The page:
Driving in Snow

In a snowstorm or blizzard, weather experts advise drivers not to drive at all. If you must go to work or to pick up your kids from school, it’s best not to venture out until snowplows and sanding trucks have had an opportunity to clear the streets.

Drivers in snow are cautioned to watch out for black ice at all costs. If the road appears slick, then it’s probably covered with one of the worst winter road dangers, known as invisible black ice. This completely transparent ice may look like a puddle on the road but could cause a vehicle to spin wildly out of control.

When driving in a snowstorm, skidding is a
definite possibility.

Snow driving tips:

Use Snow tires

Use snow tires on uncleared roads.

Use defroster

Run your air conditioner to defrost and remove condensation from interior windows.

Don’t oversteer

Don’t over-steer to recorrect a skidding vehicle.

don’t stop too quickly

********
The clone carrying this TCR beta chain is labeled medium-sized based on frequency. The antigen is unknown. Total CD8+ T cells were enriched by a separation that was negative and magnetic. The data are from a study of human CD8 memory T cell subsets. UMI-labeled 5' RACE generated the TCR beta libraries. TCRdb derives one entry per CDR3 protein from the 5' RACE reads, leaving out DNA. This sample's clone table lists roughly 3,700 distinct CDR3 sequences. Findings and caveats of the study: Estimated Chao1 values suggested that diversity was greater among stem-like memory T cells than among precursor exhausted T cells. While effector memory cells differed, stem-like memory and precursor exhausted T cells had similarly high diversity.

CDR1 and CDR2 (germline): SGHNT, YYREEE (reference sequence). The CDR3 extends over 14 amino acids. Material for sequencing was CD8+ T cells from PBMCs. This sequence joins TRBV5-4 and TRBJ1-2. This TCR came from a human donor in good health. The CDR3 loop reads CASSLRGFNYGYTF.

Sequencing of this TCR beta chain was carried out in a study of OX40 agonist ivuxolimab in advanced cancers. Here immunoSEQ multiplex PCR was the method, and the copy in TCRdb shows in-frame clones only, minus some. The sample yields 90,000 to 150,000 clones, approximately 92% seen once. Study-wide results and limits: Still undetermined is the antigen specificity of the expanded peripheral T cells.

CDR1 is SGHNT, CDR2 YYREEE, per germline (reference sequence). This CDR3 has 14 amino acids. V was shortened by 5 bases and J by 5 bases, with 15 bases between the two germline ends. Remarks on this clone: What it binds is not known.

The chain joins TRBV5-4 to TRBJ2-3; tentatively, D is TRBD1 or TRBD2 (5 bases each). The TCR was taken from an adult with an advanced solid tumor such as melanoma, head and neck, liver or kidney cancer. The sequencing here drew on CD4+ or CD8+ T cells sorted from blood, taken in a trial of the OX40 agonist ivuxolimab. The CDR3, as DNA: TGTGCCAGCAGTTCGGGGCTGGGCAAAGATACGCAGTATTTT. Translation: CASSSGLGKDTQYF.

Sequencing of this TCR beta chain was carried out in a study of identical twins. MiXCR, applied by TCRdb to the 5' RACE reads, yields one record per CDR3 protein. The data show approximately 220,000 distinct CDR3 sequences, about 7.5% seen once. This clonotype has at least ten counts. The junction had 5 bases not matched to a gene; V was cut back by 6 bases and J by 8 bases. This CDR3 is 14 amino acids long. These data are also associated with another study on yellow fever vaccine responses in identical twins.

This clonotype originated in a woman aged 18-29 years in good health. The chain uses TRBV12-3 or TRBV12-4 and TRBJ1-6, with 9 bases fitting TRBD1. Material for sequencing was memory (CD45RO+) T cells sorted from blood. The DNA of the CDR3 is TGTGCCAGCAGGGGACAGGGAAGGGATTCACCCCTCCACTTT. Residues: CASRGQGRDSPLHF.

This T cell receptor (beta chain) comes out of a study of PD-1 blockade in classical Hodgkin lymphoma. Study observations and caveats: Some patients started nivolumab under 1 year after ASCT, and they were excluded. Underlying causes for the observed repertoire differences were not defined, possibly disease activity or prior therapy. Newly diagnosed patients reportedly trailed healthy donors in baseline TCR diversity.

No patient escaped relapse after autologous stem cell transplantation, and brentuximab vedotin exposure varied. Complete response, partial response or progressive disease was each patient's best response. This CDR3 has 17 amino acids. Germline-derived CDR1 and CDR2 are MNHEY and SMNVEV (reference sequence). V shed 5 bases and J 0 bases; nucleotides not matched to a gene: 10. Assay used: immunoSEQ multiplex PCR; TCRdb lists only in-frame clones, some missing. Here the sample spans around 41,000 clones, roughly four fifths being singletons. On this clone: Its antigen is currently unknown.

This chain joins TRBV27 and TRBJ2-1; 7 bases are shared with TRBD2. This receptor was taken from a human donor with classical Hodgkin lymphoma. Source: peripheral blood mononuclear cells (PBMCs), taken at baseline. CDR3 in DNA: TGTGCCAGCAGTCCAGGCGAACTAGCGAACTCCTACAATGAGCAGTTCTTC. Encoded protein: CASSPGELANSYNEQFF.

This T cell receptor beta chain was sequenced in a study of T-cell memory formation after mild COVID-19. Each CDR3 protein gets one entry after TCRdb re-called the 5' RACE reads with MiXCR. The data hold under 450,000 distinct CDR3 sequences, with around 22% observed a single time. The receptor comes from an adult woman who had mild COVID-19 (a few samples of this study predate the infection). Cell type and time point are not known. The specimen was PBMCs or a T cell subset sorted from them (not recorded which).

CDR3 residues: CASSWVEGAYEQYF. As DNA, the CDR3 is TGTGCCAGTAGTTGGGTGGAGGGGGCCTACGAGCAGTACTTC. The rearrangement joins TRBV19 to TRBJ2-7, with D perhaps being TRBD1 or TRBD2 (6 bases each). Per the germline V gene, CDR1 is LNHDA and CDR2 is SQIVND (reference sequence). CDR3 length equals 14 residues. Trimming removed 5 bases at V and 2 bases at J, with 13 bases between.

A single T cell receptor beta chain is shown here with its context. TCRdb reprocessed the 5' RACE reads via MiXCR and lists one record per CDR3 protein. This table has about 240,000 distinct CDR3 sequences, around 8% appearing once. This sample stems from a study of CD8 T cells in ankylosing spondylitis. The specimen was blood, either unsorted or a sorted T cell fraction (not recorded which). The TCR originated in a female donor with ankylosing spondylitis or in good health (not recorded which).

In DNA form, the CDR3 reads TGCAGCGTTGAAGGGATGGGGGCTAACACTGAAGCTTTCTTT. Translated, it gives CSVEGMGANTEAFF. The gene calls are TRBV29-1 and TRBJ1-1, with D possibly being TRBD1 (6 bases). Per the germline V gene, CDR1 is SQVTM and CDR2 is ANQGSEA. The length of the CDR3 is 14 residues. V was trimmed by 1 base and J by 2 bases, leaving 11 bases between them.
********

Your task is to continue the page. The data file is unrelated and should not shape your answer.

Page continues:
Give yourself extra time to brake in traffic.


Don’t drive without adequate visibility; replace windshield wiper blades regularly.

Check your headlights and taillights to make sure they are clear of snow.

If your rear wheels skid on snow or ice :

1.

Take your foot off the accelerator immediately

2.

Steer into the direction you want to turn your front wheels.

If your front wheels skid on snow or ice :

1.

Take your foot off the accelerator

3.

After the car gains traction, steer into the direction you want the car to go

2.

Shift to neutral,
Refrain from steering

4.

Accelerate slowly.

If there’s one thing that a blizzard is known for, it’s multiple car pileups. One recent Midwestern snowstorm led to a 25 vehicle crash as drivers lost visibility in the snow and couldn’t see cars stopped in front of them. This caused a chain reaction that ended in a massive crash, where police were forced to close the highway. Within the pileup, seven were injured, and two drivers were killed. We also recommend that you are fully protected financially. You can learn about cheap full coverage insurance here.